The storyteller representing the People of Dreams begins:
“Once there was a royal maiden, a princess of the great city Njaaluwe-in-Dreams. When she was a child, her dreams were playful phantasms, calliopes of sound, color, taste, and feeling. As a beautiful young woman, she was:
A. the Drifting Carnival of New Joys, which swept through the streets of the capitol like a flood in the rainy season, carrying off unsuspecting bystanders in a whirl of awkward adolescent pleasures.
B. the stilt-legged dream-beast Monolith, on whose multi-shouldered back were carried the raven-winged Ever-Restless Marauders, sky pirates of the city’s tallest towers.
C. [a sizable, impressive, fanciful thing of the storyteller’s choosing].
The princess was pledged to marry one of the most noble Keepers Of The Pattern, thus ensuring a continued relationship between Njaaluwe and the southern reaches. However…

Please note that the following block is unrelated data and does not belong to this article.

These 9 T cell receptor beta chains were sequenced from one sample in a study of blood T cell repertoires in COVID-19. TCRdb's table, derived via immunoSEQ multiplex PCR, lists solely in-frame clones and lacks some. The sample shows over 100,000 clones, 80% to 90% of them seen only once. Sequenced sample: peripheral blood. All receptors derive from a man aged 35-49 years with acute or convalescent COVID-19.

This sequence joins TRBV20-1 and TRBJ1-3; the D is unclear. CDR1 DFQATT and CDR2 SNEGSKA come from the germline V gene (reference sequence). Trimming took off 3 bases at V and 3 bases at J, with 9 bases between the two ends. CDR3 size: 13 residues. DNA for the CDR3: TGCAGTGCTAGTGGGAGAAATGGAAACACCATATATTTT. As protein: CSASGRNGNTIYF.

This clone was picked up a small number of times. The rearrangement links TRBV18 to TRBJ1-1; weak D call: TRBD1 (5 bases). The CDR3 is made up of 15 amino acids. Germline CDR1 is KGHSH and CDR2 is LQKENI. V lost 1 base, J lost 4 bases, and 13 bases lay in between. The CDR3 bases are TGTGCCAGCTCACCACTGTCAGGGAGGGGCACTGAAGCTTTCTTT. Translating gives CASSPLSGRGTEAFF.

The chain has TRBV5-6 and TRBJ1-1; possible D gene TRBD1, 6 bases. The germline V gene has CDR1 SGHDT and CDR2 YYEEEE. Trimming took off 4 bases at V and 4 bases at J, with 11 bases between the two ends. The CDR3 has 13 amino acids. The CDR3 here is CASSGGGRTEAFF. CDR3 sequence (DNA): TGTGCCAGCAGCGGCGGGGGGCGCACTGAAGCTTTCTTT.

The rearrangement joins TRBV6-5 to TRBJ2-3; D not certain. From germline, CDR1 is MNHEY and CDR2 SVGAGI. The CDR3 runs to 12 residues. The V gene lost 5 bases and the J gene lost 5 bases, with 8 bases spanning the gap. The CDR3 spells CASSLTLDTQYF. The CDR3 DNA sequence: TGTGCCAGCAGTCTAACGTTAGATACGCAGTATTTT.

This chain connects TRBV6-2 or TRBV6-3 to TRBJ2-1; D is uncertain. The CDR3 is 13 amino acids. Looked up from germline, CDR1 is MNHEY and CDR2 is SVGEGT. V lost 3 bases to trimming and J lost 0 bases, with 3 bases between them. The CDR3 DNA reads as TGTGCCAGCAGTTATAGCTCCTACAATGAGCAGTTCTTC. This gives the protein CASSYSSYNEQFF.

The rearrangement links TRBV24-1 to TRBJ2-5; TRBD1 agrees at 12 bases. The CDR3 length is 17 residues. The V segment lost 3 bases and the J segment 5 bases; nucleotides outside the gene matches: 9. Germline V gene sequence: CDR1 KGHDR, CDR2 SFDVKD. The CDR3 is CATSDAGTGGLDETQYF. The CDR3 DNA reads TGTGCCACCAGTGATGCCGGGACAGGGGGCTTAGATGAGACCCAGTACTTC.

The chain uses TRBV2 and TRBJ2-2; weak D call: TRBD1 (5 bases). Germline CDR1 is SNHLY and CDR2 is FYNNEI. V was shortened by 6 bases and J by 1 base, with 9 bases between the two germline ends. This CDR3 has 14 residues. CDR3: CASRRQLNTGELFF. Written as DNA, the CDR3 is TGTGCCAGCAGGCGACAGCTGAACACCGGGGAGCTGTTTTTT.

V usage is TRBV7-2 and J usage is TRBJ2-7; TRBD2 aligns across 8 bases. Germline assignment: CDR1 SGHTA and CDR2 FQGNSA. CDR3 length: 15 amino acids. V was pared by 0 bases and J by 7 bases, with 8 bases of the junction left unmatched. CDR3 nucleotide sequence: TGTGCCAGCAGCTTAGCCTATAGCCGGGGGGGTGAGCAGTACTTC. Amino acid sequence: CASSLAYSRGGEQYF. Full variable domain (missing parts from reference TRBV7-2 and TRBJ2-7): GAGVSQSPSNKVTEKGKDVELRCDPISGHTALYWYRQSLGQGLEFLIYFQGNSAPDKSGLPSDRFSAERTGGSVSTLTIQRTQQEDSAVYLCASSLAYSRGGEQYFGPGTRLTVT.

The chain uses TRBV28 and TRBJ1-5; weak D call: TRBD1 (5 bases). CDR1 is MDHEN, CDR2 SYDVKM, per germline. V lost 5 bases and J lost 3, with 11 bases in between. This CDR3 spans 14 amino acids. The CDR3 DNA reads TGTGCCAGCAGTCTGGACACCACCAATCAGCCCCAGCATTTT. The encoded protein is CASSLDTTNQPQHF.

There was also a humble craftsman, a dreamer of:
A. shoes such that your feet would rejoice to wear them.
B. cats, the most luxurious and graceful in the city.
C. candies, each more wonderous than the last.
D. [an artisinal object of the storyteller’s choice].
[Describe his wares.]
And so it came to pass that the craftsman and the princess cultivated a secret love and thought never to be seperated, one from another. They conducted the tryst of the age amidst Njaaluwe’s wildest revelers, the masquers being much too preoccupied with each other to object, and avoided the displeasure of the city’s most powerful dreamers.
But then the princess and the craftsman began to dream of a child, full of laughter and song, one that represented the best and worst of each of them. They did not speak of this hidden dream but each one treasured the concept in their hearts and so the child was concieved, the child that would bring woe them both.”
And here play begins in earnest.